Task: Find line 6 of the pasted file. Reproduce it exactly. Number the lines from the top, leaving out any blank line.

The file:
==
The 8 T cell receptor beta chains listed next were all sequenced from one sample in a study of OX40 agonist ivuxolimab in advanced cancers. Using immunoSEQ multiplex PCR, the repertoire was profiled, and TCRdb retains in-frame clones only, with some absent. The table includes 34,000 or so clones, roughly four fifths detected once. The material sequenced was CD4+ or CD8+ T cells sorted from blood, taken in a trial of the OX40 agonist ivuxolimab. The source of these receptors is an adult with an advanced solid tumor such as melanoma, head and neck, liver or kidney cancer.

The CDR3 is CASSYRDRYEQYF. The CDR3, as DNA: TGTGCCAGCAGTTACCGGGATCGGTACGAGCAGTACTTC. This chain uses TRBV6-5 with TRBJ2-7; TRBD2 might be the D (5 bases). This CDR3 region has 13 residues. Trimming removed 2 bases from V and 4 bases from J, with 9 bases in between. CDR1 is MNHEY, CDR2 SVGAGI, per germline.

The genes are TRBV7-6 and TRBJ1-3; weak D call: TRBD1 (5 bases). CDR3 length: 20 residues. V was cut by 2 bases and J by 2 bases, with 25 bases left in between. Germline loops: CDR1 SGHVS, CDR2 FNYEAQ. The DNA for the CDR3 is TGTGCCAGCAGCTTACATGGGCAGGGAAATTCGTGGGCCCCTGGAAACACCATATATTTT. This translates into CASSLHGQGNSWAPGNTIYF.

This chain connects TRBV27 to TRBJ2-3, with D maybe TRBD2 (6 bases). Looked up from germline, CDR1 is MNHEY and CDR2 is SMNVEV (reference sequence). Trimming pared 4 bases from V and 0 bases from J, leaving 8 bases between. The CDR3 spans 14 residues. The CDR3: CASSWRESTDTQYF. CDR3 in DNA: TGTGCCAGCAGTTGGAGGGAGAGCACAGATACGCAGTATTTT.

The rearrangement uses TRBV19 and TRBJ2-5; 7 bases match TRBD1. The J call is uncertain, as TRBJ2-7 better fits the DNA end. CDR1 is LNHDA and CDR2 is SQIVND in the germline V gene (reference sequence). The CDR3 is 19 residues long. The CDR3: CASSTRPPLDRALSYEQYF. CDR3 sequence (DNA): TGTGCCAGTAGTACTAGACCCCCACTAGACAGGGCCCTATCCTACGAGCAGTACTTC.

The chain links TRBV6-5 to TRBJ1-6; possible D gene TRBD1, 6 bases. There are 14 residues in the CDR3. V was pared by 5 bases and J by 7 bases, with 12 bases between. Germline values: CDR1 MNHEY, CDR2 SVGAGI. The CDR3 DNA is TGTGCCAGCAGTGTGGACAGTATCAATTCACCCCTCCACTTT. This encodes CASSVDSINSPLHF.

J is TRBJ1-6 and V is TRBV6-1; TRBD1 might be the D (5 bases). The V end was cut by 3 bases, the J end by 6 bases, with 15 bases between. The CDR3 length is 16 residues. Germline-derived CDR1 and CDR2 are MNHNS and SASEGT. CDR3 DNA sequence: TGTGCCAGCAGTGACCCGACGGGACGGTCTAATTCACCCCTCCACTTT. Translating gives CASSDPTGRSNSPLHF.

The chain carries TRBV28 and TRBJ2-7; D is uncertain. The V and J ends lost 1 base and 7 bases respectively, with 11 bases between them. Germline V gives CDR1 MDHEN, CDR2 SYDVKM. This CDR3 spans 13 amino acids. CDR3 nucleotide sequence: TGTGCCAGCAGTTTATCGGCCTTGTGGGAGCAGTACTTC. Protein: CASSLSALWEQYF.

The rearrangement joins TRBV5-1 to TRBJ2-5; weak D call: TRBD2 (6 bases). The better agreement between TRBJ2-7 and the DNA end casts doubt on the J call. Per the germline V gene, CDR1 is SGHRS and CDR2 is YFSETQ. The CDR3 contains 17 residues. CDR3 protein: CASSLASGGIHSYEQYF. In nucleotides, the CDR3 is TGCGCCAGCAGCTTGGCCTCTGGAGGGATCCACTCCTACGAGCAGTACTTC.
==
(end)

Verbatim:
The chain links TRBV6-5 to TRBJ1-6; possible D gene TRBD1, 6 bases. There are 14 residues in the CDR3. V was pared by 5 bases and J by 7 bases, with 12 bases between. Germline values: CDR1 MNHEY, CDR2 SVGAGI. The CDR3 DNA is TGTGCCAGCAGTGTGGACAGTATCAATTCACCCCTCCACTTT. This encodes CASSVDSINSPLHF.